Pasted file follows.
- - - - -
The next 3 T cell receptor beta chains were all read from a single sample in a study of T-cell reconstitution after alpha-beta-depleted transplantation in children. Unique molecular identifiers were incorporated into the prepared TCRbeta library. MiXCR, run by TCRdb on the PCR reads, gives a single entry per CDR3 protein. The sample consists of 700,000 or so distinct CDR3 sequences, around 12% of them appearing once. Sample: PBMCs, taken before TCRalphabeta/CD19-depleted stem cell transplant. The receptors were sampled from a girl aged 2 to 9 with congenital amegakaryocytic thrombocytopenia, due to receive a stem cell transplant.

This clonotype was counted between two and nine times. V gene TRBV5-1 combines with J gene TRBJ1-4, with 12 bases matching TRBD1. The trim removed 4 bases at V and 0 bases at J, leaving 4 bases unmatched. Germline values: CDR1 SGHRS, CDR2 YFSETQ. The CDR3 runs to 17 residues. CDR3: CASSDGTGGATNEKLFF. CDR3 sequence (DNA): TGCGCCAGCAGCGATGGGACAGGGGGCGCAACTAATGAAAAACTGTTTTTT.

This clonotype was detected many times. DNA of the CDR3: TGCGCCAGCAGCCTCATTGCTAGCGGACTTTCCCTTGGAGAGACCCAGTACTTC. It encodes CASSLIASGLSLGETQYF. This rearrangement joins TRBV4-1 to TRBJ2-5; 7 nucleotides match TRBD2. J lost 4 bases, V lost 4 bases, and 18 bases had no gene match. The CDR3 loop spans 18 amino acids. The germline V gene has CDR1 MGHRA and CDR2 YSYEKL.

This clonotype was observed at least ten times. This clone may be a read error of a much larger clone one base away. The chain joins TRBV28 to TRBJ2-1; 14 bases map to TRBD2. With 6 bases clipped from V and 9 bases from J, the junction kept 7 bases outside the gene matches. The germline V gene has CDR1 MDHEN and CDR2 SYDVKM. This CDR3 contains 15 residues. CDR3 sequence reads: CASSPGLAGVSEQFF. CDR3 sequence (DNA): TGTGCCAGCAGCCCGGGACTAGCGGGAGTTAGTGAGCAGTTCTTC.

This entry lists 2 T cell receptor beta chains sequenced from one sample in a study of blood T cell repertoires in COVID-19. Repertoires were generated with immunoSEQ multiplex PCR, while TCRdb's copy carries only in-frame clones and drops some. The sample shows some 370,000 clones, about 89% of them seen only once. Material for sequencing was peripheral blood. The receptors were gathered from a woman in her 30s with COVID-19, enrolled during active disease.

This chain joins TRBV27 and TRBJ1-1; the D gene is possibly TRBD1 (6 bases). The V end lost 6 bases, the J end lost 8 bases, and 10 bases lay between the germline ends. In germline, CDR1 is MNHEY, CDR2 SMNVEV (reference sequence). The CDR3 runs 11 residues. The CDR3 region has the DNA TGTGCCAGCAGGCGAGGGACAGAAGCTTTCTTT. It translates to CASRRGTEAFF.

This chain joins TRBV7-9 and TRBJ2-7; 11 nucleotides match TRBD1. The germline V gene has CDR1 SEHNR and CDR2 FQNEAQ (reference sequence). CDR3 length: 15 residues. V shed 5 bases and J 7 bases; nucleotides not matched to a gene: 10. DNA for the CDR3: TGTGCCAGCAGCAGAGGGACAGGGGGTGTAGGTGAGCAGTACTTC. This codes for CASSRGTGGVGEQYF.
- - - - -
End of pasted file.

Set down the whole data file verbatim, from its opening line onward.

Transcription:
The next 3 T cell receptor beta chains were all read from a single sample in a study of T-cell reconstitution after alpha-beta-depleted transplantation in children. Unique molecular identifiers were incorporated into the prepared TCRbeta library. MiXCR, run by TCRdb on the PCR reads, gives a single entry per CDR3 protein. The sample consists of 700,000 or so distinct CDR3 sequences, around 12% of them appearing once. Sample: PBMCs, taken before TCRalphabeta/CD19-depleted stem cell transplant. The receptors were sampled from a girl aged 2 to 9 with congenital amegakaryocytic thrombocytopenia, due to receive a stem cell transplant.

This clonotype was counted between two and nine times. V gene TRBV5-1 combines with J gene TRBJ1-4, with 12 bases matching TRBD1. The trim removed 4 bases at V and 0 bases at J, leaving 4 bases unmatched. Germline values: CDR1 SGHRS, CDR2 YFSETQ. The CDR3 runs to 17 residues. CDR3: CASSDGTGGATNEKLFF. CDR3 sequence (DNA): TGCGCCAGCAGCGATGGGACAGGGGGCGCAACTAATGAAAAACTGTTTTTT.

This clonotype was detected many times. DNA of the CDR3: TGCGCCAGCAGCCTCATTGCTAGCGGACTTTCCCTTGGAGAGACCCAGTACTTC. It encodes CASSLIASGLSLGETQYF. This rearrangement joins TRBV4-1 to TRBJ2-5; 7 nucleotides match TRBD2. J lost 4 bases, V lost 4 bases, and 18 bases had no gene match. The CDR3 loop spans 18 amino acids. The germline V gene has CDR1 MGHRA and CDR2 YSYEKL.

This clonotype was observed at least ten times. This clone may be a read error of a much larger clone one base away. The chain joins TRBV28 to TRBJ2-1; 14 bases map to TRBD2. With 6 bases clipped from V and 9 bases from J, the junction kept 7 bases outside the gene matches. The germline V gene has CDR1 MDHEN and CDR2 SYDVKM. This CDR3 contains 15 residues. CDR3 sequence reads: CASSPGLAGVSEQFF. CDR3 sequence (DNA): TGTGCCAGCAGCCCGGGACTAGCGGGAGTTAGTGAGCAGTTCTTC.

This entry lists 2 T cell receptor beta chains sequenced from one sample in a study of blood T cell repertoires in COVID-19. Repertoires were generated with immunoSEQ multiplex PCR, while TCRdb's copy carries only in-frame clones and drops some. The sample shows some 370,000 clones, about 89% of them seen only once. Material for sequencing was peripheral blood. The receptors were gathered from a woman in her 30s with COVID-19, enrolled during active disease.

This chain joins TRBV27 and TRBJ1-1; the D gene is possibly TRBD1 (6 bases). The V end lost 6 bases, the J end lost 8 bases, and 10 bases lay between the germline ends. In germline, CDR1 is MNHEY, CDR2 SMNVEV (reference sequence). The CDR3 runs 11 residues. The CDR3 region has the DNA TGTGCCAGCAGGCGAGGGACAGAAGCTTTCTTT. It translates to CASRRGTEAFF.

This chain joins TRBV7-9 and TRBJ2-7; 11 nucleotides match TRBD1. The germline V gene has CDR1 SEHNR and CDR2 FQNEAQ (reference sequence). CDR3 length: 15 residues. V shed 5 bases and J 7 bases; nucleotides not matched to a gene: 10. DNA for the CDR3: TGTGCCAGCAGCAGAGGGACAGGGGGTGTAGGTGAGCAGTACTTC. This codes for CASSRGTGGVGEQYF.